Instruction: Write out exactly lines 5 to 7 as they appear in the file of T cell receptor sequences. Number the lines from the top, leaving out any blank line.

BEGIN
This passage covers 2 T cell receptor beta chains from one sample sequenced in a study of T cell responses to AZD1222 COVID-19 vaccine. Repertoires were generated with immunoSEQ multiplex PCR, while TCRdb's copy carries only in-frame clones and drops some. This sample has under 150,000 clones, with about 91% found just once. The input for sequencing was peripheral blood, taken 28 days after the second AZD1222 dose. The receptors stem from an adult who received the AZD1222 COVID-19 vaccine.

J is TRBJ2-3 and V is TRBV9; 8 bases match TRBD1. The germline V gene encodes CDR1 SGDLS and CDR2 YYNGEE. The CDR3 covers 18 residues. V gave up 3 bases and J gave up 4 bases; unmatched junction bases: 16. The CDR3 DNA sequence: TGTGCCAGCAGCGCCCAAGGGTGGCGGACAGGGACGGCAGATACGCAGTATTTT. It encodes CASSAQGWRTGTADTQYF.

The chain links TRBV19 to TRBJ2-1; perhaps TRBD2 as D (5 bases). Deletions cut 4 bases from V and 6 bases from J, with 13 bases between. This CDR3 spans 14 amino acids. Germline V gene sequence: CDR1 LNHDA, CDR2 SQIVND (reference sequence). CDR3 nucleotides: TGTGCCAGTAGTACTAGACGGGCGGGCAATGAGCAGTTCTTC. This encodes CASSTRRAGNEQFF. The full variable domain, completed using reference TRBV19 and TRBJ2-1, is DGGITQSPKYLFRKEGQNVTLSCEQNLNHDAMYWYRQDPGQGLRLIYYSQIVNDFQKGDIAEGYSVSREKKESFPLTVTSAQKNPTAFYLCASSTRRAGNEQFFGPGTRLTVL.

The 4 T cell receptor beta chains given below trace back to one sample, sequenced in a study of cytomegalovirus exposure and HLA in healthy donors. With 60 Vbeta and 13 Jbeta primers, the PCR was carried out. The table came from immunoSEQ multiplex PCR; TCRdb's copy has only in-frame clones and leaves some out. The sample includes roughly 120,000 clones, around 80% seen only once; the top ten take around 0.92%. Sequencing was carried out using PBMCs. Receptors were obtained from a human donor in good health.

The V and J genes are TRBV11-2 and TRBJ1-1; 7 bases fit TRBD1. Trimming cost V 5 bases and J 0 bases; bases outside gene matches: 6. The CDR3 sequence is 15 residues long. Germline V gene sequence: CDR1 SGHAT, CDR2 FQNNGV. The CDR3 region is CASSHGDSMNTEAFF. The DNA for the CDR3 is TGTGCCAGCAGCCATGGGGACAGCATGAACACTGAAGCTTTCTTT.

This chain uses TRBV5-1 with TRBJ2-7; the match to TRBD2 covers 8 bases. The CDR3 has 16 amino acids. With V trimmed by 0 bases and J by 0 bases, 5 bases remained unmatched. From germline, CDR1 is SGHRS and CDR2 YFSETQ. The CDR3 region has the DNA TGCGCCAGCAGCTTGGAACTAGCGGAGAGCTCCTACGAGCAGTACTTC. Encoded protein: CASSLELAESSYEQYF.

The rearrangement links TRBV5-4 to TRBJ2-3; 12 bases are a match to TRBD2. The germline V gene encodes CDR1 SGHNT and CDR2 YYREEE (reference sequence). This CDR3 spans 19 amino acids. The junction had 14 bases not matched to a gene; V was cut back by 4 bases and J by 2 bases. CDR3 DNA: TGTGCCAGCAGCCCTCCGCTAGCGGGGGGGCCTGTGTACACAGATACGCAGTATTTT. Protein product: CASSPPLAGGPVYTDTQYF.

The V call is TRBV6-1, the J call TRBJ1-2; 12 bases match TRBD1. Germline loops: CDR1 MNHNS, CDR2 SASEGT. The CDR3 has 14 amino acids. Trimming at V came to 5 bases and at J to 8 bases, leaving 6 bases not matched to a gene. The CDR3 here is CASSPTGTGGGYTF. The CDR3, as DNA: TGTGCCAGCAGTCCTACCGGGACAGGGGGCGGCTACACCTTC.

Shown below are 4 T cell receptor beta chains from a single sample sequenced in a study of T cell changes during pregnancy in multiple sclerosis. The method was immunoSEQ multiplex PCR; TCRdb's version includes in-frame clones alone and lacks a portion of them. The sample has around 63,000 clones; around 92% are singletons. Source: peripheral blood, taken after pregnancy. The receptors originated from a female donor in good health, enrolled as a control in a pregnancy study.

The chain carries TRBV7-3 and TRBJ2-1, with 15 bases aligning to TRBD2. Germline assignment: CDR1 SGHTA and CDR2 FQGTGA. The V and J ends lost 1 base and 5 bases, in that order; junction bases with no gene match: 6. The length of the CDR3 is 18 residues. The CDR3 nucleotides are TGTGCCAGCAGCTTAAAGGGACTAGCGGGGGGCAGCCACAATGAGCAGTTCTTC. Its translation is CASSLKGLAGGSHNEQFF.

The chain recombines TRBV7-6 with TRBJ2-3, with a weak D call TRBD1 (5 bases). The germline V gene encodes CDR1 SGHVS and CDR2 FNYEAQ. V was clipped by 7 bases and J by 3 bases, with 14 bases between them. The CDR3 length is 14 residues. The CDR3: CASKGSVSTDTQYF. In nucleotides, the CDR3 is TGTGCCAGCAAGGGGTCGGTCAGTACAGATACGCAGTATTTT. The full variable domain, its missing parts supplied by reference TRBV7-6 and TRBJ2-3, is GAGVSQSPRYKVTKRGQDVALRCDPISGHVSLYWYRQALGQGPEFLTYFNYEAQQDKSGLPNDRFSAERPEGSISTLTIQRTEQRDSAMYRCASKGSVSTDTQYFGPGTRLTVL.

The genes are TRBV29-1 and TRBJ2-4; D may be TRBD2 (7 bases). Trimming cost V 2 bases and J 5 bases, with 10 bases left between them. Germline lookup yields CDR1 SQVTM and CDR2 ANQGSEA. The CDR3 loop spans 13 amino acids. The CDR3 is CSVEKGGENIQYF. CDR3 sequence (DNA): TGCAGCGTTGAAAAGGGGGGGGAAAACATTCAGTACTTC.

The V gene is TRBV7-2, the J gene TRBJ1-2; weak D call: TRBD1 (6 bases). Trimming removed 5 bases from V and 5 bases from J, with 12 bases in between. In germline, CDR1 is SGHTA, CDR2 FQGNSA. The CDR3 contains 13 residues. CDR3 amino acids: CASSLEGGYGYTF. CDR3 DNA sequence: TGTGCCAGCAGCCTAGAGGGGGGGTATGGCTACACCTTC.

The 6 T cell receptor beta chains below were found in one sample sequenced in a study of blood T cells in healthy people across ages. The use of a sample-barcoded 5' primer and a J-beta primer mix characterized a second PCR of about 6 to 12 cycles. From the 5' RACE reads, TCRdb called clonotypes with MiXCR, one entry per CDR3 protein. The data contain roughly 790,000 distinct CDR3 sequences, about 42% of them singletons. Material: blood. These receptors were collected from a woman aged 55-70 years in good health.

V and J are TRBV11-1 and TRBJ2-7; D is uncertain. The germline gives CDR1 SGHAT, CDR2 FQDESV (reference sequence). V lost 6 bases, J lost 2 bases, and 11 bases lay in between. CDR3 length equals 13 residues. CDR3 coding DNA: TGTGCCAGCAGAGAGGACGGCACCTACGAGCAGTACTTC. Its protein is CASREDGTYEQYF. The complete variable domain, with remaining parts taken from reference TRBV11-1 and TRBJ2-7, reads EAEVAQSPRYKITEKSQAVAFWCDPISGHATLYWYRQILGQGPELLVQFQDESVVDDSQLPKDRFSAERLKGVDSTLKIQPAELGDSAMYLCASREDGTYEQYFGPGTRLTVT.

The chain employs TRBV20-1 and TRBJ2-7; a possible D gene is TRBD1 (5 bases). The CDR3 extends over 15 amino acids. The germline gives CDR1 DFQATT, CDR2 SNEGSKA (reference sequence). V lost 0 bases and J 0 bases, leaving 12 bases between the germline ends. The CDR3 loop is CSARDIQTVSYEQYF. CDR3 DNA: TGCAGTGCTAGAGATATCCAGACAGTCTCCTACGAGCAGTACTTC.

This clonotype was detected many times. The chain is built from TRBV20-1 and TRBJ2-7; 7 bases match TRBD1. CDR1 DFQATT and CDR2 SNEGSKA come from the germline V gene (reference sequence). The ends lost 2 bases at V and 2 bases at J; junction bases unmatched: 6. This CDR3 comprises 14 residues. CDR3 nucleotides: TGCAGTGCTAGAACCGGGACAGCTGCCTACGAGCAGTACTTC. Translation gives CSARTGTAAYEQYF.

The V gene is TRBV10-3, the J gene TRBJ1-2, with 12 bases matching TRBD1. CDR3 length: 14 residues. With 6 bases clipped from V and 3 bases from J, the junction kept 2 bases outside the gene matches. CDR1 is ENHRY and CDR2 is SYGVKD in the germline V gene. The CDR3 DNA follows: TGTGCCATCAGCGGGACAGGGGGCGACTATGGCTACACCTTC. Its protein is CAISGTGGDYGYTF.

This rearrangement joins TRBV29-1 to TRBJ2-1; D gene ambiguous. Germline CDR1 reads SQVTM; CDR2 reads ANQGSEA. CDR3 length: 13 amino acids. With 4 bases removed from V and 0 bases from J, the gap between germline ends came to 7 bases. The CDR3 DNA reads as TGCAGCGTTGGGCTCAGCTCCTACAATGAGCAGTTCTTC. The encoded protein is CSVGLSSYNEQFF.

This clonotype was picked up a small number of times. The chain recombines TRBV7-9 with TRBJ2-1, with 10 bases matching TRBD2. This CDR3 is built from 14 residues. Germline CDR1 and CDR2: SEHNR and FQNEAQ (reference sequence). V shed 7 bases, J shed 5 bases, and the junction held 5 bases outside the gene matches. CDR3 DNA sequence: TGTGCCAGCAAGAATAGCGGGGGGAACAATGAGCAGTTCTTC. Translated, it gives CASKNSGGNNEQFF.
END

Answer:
The V and J genes are TRBV11-2 and TRBJ1-1; 7 bases fit TRBD1. Trimming cost V 5 bases and J 0 bases; bases outside gene matches: 6. The CDR3 sequence is 15 residues long. Germline V gene sequence: CDR1 SGHAT, CDR2 FQNNGV. The CDR3 region is CASSHGDSMNTEAFF. The DNA for the CDR3 is TGTGCCAGCAGCCATGGGGACAGCATGAACACTGAAGCTTTCTTT.

This chain uses TRBV5-1 with TRBJ2-7; the match to TRBD2 covers 8 bases. The CDR3 has 16 amino acids. With V trimmed by 0 bases and J by 0 bases, 5 bases remained unmatched. From germline, CDR1 is SGHRS and CDR2 YFSETQ. The CDR3 region has the DNA TGCGCCAGCAGCTTGGAACTAGCGGAGAGCTCCTACGAGCAGTACTTC. Encoded protein: CASSLELAESSYEQYF.

The rearrangement links TRBV5-4 to TRBJ2-3; 12 bases are a match to TRBD2. The germline V gene encodes CDR1 SGHNT and CDR2 YYREEE (reference sequence). This CDR3 spans 19 amino acids. The junction had 14 bases not matched to a gene; V was cut back by 4 bases and J by 2 bases. CDR3 DNA: TGTGCCAGCAGCCCTCCGCTAGCGGGGGGGCCTGTGTACACAGATACGCAGTATTTT. Protein product: CASSPPLAGGPVYTDTQYF.